I was standing at a window in the other living room—the room we use so seldom that we are never even quite sure what to call it—craning my neck and peering out between the blinds.
“Whatcha lookin’ at?” asked The Mister, a twinkling of amusement and curiosity in his voice.
“My woodpile, of course!”
“Oh. Right,” he laughed.
All good Mainers have to admire their woodpiles. I think it defines us as much as saying ayuh in the dooryard and eating red hotdogs. I take pictures of mine and show them off on social media the way most people do of their grandkids or trips to the beach.
The Mister and I have gotten a good start on our firewood this year. He felled several rock maples in an area where they were too thick for their own good, and we are adding them to the pile of mostly beech log length wood we purchased last fall.
The magnificent spring weather has been just right for processing firewood. I love the sunny and cool days with a steady breeze we have been enjoying this past month.
I love having The Mister help with splitting, too. Around here, splitting is women’s work. We have some strange gender roles, but this one probably has something to do with the fact that I am too spleeny to attempt chain sawing and The Mister is too picky to let me stack. The real truth is, I like splitting.
I thank my lucky stars I have it better than my foremothers—according to 1700’s midwife Martha Ballard’s diary, women back then had to split all their wood by hand before they built a fire to cook over. If I had to use an axe, I wouldn’t have any fingers left. I’m happy with my hydraulic model.
Even with modern advantages like gas-powered chain saws and power wood-splitters, processing firewood is hard work. There is a lot of heavy lifting, holding, stretching, and twisting. I noticed The Mister wearing a T-shirt touting the name of a gym we used to frequent, back before prepsteading swallowed us whole.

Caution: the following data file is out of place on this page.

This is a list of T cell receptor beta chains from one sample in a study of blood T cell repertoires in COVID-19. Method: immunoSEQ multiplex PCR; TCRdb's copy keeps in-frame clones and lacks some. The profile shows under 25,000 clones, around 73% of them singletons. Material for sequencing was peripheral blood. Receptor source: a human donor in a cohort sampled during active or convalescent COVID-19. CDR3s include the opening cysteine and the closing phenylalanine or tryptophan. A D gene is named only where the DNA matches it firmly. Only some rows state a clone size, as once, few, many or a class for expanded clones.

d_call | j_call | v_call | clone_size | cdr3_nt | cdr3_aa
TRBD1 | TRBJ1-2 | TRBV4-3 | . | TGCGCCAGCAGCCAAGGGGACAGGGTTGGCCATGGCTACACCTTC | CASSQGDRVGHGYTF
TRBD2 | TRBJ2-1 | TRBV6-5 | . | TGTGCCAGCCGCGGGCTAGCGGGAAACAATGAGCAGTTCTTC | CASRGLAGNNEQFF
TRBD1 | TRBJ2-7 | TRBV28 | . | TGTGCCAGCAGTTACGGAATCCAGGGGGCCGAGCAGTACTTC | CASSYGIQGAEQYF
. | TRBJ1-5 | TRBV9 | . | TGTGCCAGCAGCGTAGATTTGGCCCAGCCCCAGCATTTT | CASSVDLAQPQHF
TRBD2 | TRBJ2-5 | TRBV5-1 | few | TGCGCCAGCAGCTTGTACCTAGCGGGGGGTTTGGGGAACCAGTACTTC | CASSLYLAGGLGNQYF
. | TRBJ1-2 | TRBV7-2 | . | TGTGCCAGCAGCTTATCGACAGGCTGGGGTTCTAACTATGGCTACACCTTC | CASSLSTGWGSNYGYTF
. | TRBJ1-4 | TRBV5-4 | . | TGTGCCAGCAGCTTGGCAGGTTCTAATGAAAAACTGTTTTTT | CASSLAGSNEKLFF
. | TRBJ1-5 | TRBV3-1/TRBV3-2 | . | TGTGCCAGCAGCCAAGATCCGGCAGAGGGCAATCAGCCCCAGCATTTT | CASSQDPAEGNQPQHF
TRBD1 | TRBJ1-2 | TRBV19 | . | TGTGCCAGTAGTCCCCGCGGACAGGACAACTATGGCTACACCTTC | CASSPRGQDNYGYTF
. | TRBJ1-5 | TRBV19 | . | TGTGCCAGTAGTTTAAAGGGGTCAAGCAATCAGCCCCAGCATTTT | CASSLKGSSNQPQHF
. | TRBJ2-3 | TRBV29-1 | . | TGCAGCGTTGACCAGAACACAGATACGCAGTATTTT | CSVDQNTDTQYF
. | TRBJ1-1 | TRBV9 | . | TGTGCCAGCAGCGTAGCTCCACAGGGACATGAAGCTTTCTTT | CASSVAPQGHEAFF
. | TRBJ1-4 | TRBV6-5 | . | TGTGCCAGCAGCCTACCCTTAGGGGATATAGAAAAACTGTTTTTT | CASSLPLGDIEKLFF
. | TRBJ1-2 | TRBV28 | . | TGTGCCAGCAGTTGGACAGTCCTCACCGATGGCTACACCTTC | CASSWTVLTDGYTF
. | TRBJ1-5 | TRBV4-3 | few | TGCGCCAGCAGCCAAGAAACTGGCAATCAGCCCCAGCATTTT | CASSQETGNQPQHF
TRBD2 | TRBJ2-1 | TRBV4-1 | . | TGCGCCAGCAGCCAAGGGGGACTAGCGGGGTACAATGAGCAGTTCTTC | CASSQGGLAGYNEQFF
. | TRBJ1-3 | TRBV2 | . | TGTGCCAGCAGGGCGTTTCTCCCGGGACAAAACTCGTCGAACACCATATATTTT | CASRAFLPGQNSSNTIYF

“It ought to say Berniers’ Gym,” I snorted, wincing at the creak in my back and dabbing at the wood grit on my face with the back of my wood-grit-covered glove. That’d be more like it.
We like to rake up the bark and shrapnel from the ground and tidy up the area after a good day’s work splitting.
“Pretty neat-ed up,” The Mister remarked, “for a wood yard.” He went on to suggest I take a picture of it and send to my brother, and ask him if his wood yard was that pretty. Not that we are competitive, but my brother is such a skilled professional with all things forest and firewood—I sometimes wonder if he was born with logging tools in his hand—that The Mister and I have to find something to take pride in.
Cutting one’s own firewood is truly an aspect of homesteading that can make a body proud. It is so purposeful and tangible. And even though there are always those few pieces that fight to the bitter end—that stringy piece of fresh-sawn beech that takes three or four swipes with the wedge to get through one slice, or the knotty chunk that creaks like a cellar door in B-rated horror movie—the results of doing firewood work are fairly stable and predictable. Unlike the uncertainty of planting vegetables and hoping they survive droughts, floods, high winds, and Japanese beetles, I can pretty much count on getting back what I put into firewood.
I can count on being proud of it, too. A quiet moment can find me hunched up against the window that gives me the best view of my woodpile, pleased with the view of my progress, and reminding myself of why it’s so great to be a Mainer.